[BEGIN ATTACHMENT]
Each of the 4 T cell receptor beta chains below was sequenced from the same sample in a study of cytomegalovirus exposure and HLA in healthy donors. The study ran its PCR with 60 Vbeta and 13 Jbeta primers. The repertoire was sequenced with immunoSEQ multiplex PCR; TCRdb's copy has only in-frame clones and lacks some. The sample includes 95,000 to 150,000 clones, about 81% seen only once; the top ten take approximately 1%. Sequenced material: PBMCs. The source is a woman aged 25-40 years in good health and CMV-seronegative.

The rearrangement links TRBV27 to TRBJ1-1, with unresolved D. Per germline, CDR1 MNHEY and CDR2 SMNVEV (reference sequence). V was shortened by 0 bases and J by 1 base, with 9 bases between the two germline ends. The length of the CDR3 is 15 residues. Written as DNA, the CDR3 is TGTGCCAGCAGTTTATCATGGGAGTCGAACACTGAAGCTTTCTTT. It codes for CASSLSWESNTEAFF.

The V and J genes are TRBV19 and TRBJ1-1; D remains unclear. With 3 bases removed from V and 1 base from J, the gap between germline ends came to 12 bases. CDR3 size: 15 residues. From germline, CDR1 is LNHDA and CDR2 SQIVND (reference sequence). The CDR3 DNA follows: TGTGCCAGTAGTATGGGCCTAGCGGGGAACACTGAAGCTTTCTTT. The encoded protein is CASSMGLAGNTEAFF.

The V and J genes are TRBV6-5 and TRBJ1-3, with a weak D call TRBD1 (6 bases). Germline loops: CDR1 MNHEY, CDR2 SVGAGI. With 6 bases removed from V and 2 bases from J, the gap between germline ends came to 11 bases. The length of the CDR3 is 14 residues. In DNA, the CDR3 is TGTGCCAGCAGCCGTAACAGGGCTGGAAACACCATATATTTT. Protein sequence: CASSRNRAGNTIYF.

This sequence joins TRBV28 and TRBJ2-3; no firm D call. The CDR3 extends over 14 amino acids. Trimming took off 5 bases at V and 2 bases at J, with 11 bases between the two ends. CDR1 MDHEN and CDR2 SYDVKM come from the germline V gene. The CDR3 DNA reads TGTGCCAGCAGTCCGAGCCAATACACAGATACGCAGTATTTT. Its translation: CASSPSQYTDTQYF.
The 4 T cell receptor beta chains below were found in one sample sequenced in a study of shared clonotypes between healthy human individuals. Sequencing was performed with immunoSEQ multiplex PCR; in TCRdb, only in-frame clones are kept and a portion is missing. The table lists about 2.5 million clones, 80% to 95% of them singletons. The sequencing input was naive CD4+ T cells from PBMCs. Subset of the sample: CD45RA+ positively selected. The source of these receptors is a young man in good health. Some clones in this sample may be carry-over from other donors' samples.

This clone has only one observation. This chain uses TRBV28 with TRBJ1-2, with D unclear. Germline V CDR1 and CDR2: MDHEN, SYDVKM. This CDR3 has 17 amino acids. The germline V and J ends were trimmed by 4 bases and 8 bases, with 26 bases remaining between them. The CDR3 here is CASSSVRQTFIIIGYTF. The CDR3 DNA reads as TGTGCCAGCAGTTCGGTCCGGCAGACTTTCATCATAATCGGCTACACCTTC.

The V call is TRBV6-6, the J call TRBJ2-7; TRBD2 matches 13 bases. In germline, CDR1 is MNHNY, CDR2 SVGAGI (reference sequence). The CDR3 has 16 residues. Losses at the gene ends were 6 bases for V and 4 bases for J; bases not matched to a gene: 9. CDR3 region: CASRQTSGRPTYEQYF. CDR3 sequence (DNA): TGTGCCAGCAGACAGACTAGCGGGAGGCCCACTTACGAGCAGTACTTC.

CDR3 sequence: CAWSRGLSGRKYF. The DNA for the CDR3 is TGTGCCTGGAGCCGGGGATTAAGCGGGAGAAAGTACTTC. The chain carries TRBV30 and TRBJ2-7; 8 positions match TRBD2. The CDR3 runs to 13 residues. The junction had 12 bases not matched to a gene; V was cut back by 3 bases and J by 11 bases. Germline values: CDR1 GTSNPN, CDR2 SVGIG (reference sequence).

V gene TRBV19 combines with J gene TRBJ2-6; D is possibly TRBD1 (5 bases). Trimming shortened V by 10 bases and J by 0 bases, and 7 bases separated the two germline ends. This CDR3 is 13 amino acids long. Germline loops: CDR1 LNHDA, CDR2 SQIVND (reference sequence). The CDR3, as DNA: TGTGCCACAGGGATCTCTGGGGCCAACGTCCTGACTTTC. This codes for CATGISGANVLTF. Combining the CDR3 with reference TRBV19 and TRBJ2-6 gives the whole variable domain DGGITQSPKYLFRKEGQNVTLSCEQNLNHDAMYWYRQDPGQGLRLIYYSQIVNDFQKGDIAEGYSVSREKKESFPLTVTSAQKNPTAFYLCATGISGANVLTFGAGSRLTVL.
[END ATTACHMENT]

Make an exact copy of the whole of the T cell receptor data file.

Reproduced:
Each of the 4 T cell receptor beta chains below was sequenced from the same sample in a study of cytomegalovirus exposure and HLA in healthy donors. The study ran its PCR with 60 Vbeta and 13 Jbeta primers. The repertoire was sequenced with immunoSEQ multiplex PCR; TCRdb's copy has only in-frame clones and lacks some. The sample includes 95,000 to 150,000 clones, about 81% seen only once; the top ten take approximately 1%. Sequenced material: PBMCs. The source is a woman aged 25-40 years in good health and CMV-seronegative.

The rearrangement links TRBV27 to TRBJ1-1, with unresolved D. Per germline, CDR1 MNHEY and CDR2 SMNVEV (reference sequence). V was shortened by 0 bases and J by 1 base, with 9 bases between the two germline ends. The length of the CDR3 is 15 residues. Written as DNA, the CDR3 is TGTGCCAGCAGTTTATCATGGGAGTCGAACACTGAAGCTTTCTTT. It codes for CASSLSWESNTEAFF.

The V and J genes are TRBV19 and TRBJ1-1; D remains unclear. With 3 bases removed from V and 1 base from J, the gap between germline ends came to 12 bases. CDR3 size: 15 residues. From germline, CDR1 is LNHDA and CDR2 SQIVND (reference sequence). The CDR3 DNA follows: TGTGCCAGTAGTATGGGCCTAGCGGGGAACACTGAAGCTTTCTTT. The encoded protein is CASSMGLAGNTEAFF.

The V and J genes are TRBV6-5 and TRBJ1-3, with a weak D call TRBD1 (6 bases). Germline loops: CDR1 MNHEY, CDR2 SVGAGI. With 6 bases removed from V and 2 bases from J, the gap between germline ends came to 11 bases. The length of the CDR3 is 14 residues. In DNA, the CDR3 is TGTGCCAGCAGCCGTAACAGGGCTGGAAACACCATATATTTT. Protein sequence: CASSRNRAGNTIYF.

This sequence joins TRBV28 and TRBJ2-3; no firm D call. The CDR3 extends over 14 amino acids. Trimming took off 5 bases at V and 2 bases at J, with 11 bases between the two ends. CDR1 MDHEN and CDR2 SYDVKM come from the germline V gene. The CDR3 DNA reads TGTGCCAGCAGTCCGAGCCAATACACAGATACGCAGTATTTT. Its translation: CASSPSQYTDTQYF.
The 4 T cell receptor beta chains below were found in one sample sequenced in a study of shared clonotypes between healthy human individuals. Sequencing was performed with immunoSEQ multiplex PCR; in TCRdb, only in-frame clones are kept and a portion is missing. The table lists about 2.5 million clones, 80% to 95% of them singletons. The sequencing input was naive CD4+ T cells from PBMCs. Subset of the sample: CD45RA+ positively selected. The source of these receptors is a young man in good health. Some clones in this sample may be carry-over from other donors' samples.

This clone has only one observation. This chain uses TRBV28 with TRBJ1-2, with D unclear. Germline V CDR1 and CDR2: MDHEN, SYDVKM. This CDR3 has 17 amino acids. The germline V and J ends were trimmed by 4 bases and 8 bases, with 26 bases remaining between them. The CDR3 here is CASSSVRQTFIIIGYTF. The CDR3 DNA reads as TGTGCCAGCAGTTCGGTCCGGCAGACTTTCATCATAATCGGCTACACCTTC.

The V call is TRBV6-6, the J call TRBJ2-7; TRBD2 matches 13 bases. In germline, CDR1 is MNHNY, CDR2 SVGAGI (reference sequence). The CDR3 has 16 residues. Losses at the gene ends were 6 bases for V and 4 bases for J; bases not matched to a gene: 9. CDR3 region: CASRQTSGRPTYEQYF. CDR3 sequence (DNA): TGTGCCAGCAGACAGACTAGCGGGAGGCCCACTTACGAGCAGTACTTC.

CDR3 sequence: CAWSRGLSGRKYF. The DNA for the CDR3 is TGTGCCTGGAGCCGGGGATTAAGCGGGAGAAAGTACTTC. The chain carries TRBV30 and TRBJ2-7; 8 positions match TRBD2. The CDR3 runs to 13 residues. The junction had 12 bases not matched to a gene; V was cut back by 3 bases and J by 11 bases. Germline values: CDR1 GTSNPN, CDR2 SVGIG (reference sequence).

V gene TRBV19 combines with J gene TRBJ2-6; D is possibly TRBD1 (5 bases). Trimming shortened V by 10 bases and J by 0 bases, and 7 bases separated the two germline ends. This CDR3 is 13 amino acids long. Germline loops: CDR1 LNHDA, CDR2 SQIVND (reference sequence). The CDR3, as DNA: TGTGCCACAGGGATCTCTGGGGCCAACGTCCTGACTTTC. This codes for CATGISGANVLTF. Combining the CDR3 with reference TRBV19 and TRBJ2-6 gives the whole variable domain DGGITQSPKYLFRKEGQNVTLSCEQNLNHDAMYWYRQDPGQGLRLIYYSQIVNDFQKGDIAEGYSVSREKKESFPLTVTSAQKNPTAFYLCATGISGANVLTFGAGSRLTVL.